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June 14, 2024

Noah Gragson fastest in Friday’s Cup Series practice at Iowa


Noah Gragson drives at Iowa.
Brittney Wilbur
NASCAR.com

NEWTON, Iowa — Noah Gragson posted the fastest lap in Friday’s inaugural NASCAR Cup Series practice at Iowa Speedway, but the speed of his No. 10 Stewart-Haas Racing Ford wasn’t quite the main attraction.

Five drivers incurred flat tires during the full field’s 50-minute session ahead of Sunday’s Iowa Corn 350: Ty Gibbs, Christopher Bell, Ross Chastain, Austin Cindric and Tyler Reddick.

RELATED: Practice results | At-track photos

Gragson was fastest at 137.988 mph over Gibbs, Alex Bowman, Justin Haley and Chase Elliott. Chastain, Harrison Burton, Denny Hamlin, Austin Dillon and Chase Briscoe completed the top 10 in quickest single-lap speeds.

Gibbs was the first to experience an issue, suffering a flat right-front tire entering Turn 3 after 24 laps of practice.

Bell, Gibbs’ teammate at Joe Gibbs Racing, posted the quickest lap early in the session. But Bell, who participated in a Goodyear tire test at the 0.875-mile oval in late May, slammed the outside SAFER barrier in Turn 4 after a right-front tire flattened on corner exit after 19 laps.

“I’m perfectly fine, just obviously a big disappointment and something that I didn’t see coming at all,” Bell said upon being evaluated and released from the infield care center. “It hurt. Whenever we were here for the tire test, we did 50-lap runs like they were going out of style. I don’t even know how many laps I did, but it couldn’t have been any more than 20.”

MORE: Bell slams wall during practice

Chastain and Cindric had their issues later in the session. Chastain’s left-rear tire went down, necessitating a two-tow-truck dolly lift back to the garage area. Like the two Gibbs Toyotas, Cindric’s No. 2 Team Penske Ford had a right-front tire go down, sending him into the Turn 2 wall. Bell and Cindric will both start from the rear in Sunday’s race (7 p.m. ET, USA, MRN Radio, NBC Sports App, SiriusXM NASCAR Radio).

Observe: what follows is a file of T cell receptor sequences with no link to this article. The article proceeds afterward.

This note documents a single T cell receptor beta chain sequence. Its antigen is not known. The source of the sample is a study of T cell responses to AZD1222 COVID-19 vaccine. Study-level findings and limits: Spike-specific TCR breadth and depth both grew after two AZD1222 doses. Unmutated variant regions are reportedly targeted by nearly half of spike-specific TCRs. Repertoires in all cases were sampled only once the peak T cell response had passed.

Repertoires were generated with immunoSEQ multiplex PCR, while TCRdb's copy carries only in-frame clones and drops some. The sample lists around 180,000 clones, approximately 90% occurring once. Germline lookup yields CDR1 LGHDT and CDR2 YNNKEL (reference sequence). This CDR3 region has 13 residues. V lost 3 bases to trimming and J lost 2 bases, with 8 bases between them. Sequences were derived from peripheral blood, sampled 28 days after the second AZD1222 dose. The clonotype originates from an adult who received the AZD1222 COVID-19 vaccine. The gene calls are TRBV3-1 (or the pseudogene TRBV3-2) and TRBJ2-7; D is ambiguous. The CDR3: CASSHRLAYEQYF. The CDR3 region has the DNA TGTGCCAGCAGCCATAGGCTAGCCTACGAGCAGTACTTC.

Reddick, who was fastest on the 10-lap averages in practice, had a right-front tire down as well but wheeled his No. 45 23XI Racing Toyota back to pit road without issue.

Chastain, who sits 10th in points entering the 17th race of the season, was not overly concerned about his issues or others’.

“I mean there’s no telling what happened,” Chastain said. “We went back out and made more laps on another set, so I went out ran my fastest lap like five laps later.”

On the contrary, Bell was quick to admit raised eyebrows as the Cup Series hits Iowa for the first time. Bell’s was among three teams to partake in the tire test last month, joined by RFK Racing’s Brad Keselowski and Hendrick Motorsports’ Kyle Larson. Friday’s session was set under a scorching sun, but Bell wasn’t of the belief that added heat was a factor in the numerous tire issues.

“If anything, it should make it better,” Bell said, “because the more heat that you have, the more rubber gets laid down and typically the less wear you have on the tire. So I mean, certainly it’s a difference. And that’s something that I’m sure they’re talking about. But yeah, it’s strange, very strange.”

Reddick, fourth in points and 49 markers back of Larson for the regular-season standings lead, theorized the fresh pavement in each set of corners may also have played a more natural role.

“You could kind of see where the track was really starting to wear in a little bit too,” Reddick said. “From the start of practice to the end, (it) was starting to lighten up a little bit. You know, fresh asphalt was almost pitch-black looking and it was starting to gray up a little bit where we’re running. So I don’t know if it’s already kind of know if … is it already starting to knock that top layer off a little bit and that’s some of it? I’m not totally sure.

“But as we kept going, I mean … the grip just kept getting better and better and better.”

Larson, who made his share of laps here testing tires in May, was less concerned — and borderline excited for the challenges ahead.

“Honestly, the unknown of everything I think makes things exciting and competitive and all that,” Larson said. “It’s gonna be fun. I think teams are probably gonna have to study a lot and not sleep a lot the next couple nights.”

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